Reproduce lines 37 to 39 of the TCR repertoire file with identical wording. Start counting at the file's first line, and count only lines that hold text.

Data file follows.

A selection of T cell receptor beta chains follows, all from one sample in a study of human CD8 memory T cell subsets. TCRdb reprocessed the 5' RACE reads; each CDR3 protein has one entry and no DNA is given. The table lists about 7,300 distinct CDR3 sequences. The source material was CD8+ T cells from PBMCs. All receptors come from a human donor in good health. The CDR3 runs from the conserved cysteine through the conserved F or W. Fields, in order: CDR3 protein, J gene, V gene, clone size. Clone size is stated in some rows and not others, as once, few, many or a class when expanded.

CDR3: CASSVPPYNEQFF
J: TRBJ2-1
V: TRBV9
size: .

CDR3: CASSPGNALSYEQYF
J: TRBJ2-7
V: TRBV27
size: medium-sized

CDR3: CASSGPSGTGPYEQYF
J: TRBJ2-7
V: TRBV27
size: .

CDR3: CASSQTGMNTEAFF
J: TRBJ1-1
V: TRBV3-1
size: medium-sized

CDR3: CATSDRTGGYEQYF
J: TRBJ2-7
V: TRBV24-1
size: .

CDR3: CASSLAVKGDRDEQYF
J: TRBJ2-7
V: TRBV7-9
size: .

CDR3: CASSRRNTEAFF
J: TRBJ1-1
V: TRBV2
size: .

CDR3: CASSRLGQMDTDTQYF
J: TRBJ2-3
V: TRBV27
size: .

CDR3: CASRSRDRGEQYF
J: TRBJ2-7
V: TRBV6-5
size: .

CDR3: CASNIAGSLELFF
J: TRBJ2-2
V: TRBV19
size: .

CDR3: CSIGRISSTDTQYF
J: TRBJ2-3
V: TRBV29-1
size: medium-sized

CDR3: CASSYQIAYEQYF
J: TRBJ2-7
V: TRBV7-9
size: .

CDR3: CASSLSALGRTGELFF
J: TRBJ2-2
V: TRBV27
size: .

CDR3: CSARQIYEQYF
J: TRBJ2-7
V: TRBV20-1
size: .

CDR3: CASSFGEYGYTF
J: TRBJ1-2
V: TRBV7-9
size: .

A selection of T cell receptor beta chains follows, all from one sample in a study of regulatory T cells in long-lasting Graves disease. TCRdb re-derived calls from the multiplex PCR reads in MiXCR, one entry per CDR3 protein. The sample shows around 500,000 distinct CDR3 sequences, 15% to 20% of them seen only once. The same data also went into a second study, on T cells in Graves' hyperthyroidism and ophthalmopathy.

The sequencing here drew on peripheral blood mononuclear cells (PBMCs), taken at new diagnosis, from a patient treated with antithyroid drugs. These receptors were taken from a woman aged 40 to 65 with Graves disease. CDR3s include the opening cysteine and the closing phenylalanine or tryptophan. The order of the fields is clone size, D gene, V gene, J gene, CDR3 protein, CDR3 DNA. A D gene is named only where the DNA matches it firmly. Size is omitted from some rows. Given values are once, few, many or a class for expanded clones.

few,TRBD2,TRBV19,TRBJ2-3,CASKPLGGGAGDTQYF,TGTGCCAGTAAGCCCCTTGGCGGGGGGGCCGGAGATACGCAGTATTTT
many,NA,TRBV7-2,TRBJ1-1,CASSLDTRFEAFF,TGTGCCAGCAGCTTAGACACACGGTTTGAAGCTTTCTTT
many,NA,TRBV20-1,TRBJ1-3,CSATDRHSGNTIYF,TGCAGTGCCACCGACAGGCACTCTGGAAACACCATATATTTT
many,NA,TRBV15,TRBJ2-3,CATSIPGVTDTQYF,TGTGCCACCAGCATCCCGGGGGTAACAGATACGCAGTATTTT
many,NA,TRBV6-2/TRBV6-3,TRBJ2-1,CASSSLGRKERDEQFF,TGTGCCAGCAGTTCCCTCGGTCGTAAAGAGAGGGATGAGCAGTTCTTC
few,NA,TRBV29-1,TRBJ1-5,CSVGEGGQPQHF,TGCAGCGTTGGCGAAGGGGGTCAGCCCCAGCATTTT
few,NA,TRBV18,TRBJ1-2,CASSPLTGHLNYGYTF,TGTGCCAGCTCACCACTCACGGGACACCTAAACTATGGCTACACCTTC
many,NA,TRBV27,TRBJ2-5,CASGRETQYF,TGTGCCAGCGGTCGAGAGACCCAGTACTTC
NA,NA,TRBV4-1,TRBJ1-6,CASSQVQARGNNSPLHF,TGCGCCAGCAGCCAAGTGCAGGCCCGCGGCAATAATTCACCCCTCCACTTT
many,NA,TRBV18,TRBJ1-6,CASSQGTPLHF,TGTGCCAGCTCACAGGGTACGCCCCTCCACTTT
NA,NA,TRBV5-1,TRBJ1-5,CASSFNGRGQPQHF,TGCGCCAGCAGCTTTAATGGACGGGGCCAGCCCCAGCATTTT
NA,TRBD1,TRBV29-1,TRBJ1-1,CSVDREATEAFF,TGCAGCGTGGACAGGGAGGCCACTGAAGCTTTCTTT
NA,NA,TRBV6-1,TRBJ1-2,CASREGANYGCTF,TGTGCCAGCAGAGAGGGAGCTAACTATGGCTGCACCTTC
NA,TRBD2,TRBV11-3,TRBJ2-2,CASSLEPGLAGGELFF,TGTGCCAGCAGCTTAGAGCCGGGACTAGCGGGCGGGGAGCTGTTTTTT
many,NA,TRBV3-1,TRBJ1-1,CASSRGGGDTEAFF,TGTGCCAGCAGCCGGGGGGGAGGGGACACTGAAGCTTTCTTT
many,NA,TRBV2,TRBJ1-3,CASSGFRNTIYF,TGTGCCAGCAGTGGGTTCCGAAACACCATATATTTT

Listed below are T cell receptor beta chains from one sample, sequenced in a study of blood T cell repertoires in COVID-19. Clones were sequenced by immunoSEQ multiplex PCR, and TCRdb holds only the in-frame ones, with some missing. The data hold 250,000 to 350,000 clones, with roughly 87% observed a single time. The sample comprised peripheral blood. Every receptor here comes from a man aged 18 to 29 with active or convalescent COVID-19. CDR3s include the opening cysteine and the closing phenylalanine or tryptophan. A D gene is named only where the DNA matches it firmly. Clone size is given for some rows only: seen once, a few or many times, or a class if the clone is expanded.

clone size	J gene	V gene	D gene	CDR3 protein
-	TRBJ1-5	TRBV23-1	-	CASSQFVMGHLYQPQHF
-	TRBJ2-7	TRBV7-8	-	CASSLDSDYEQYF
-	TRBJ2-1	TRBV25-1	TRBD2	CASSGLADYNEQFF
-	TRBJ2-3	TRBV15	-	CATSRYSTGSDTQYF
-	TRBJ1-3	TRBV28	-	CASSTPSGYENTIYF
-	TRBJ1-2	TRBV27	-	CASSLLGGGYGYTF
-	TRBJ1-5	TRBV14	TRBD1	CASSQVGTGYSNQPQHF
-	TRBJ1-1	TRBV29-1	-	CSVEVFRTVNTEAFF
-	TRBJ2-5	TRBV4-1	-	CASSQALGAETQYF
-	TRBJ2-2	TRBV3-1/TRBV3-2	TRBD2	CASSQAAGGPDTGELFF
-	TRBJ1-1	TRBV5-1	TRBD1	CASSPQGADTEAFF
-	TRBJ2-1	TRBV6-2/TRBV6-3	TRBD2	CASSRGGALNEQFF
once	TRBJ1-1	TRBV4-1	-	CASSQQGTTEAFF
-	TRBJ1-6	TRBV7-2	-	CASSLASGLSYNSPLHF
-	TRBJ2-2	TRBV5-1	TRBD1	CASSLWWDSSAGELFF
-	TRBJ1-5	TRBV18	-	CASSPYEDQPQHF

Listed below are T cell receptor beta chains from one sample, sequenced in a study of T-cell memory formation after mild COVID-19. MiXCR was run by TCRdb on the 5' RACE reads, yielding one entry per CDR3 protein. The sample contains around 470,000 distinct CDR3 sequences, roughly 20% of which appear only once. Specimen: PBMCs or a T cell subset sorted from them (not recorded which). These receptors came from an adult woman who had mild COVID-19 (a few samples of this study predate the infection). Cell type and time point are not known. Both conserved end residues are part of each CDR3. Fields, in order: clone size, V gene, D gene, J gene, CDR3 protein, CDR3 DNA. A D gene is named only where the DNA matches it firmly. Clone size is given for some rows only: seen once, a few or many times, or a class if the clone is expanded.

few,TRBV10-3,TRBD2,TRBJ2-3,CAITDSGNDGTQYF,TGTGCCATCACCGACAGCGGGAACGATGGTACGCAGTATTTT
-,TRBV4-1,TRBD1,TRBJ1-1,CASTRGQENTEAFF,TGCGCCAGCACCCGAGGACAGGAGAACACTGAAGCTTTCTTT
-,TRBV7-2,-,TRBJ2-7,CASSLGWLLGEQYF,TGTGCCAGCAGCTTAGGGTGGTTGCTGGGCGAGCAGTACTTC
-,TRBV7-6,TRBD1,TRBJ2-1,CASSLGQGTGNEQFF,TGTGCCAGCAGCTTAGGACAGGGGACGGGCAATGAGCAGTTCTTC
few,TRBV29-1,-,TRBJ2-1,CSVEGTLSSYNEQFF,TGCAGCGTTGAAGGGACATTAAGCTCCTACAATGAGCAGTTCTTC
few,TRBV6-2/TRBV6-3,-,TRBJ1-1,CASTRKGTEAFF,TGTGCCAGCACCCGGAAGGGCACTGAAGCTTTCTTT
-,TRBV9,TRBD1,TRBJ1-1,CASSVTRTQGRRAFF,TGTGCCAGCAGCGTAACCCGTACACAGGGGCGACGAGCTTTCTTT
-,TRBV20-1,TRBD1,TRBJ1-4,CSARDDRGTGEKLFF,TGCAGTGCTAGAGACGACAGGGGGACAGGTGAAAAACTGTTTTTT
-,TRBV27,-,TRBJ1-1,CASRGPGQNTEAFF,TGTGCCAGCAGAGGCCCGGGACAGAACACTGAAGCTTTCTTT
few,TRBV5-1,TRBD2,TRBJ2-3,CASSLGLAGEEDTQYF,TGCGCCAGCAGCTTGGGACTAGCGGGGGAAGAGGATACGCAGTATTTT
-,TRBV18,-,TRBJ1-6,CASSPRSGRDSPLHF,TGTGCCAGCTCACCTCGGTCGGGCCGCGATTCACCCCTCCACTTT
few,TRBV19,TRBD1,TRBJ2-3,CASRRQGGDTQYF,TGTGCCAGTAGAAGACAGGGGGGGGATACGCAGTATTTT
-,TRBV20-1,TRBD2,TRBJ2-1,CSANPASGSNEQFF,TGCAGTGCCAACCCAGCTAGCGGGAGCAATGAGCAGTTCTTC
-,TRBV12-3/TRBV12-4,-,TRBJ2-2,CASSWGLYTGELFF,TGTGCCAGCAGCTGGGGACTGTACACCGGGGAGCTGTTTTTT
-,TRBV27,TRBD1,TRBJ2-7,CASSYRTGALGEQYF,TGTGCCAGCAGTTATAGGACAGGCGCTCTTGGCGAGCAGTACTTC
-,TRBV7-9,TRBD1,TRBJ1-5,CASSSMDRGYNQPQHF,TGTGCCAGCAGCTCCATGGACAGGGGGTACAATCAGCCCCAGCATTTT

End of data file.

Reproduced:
size: .

CDR3: CASNIAGSLELFF
J: TRBJ2-2